Glala was built by A.R. Luke as a yacht for Aaron de Anchorena, a wealthy Argentinian diplomat. She was scheduled to be launched in 1914 but Anchorena appears to have abandoned the project before she was completed and she was actually launched in 1915 under different ownership. By the early 1920s she was owned by Camper & Nicholsons who modernised her.
Through the 1920s and 30s she was owned by a series of prominent people including industrialists such as Sir William Verdon-Smith, chairman of the Bristol Aeroplane Company , and the aviation pioneer Sir Alan Cobham. In 1939 she was bought by the engineering company AEC who modernised her. But, before they could put her to use, she was requisitioned by the Royal Navy.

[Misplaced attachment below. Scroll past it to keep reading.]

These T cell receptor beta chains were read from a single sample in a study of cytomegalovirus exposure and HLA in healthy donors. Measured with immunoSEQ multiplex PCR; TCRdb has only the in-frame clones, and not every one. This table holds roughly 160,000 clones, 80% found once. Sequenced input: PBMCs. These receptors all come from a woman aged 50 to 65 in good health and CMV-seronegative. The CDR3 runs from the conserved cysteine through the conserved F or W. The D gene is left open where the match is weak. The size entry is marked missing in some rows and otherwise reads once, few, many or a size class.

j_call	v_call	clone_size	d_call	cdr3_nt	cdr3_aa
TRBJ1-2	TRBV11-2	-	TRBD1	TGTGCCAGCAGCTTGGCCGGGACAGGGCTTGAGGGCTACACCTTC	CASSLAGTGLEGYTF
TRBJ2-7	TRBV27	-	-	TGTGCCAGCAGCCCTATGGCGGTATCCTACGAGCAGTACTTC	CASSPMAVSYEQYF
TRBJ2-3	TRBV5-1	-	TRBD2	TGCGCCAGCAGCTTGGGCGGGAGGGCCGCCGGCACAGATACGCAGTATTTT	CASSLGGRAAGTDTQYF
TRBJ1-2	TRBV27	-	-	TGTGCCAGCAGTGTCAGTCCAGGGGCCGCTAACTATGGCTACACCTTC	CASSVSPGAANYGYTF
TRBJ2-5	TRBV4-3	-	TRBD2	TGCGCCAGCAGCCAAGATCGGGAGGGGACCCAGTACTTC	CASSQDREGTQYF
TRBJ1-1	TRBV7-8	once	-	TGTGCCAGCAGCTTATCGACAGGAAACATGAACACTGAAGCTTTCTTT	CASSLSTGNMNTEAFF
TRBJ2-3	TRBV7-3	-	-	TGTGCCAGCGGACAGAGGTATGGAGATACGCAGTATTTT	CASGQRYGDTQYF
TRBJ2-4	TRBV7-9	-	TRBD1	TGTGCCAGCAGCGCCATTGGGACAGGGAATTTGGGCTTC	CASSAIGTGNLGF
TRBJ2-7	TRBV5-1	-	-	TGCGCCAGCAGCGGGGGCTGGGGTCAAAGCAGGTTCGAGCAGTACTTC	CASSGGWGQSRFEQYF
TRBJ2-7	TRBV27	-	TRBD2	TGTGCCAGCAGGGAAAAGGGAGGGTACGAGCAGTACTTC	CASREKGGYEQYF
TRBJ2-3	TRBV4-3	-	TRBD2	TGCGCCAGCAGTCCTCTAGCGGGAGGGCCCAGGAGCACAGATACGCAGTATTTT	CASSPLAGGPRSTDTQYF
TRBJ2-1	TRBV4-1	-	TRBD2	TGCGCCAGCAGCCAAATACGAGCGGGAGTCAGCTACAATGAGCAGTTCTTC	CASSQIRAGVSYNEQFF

During the war she served as an anti-submarine vessel patrolling the Thames estuary around Sheerness. She took part in the Dunkirk evacuation in 1940 but was retired from the Navy in 1941. She was then used as a hospital tender in Belfast before joining the National Fire Service in Liverpool in 1943.
Glala was severely damaged by an explosion around 1945, she was rebuilt and sold off in 1947. She returned to her former existence as a yacht and spent the 1950s on the Thames and on the coast around Southampton. In the 1960s she was cruising in the Mediterranean.
By the 1980s she had lost most of the glamour of her pre-war years and she was in use as a houseboat near Southampton. By now she was getting very old and was steadily deteriorating. The decks and engines were replaced around 1980 and she underwent a major renovation around 1990 but by 2005 she was in need of substantial work.
In 2009 she was listed on the register of the National Historic Fleet.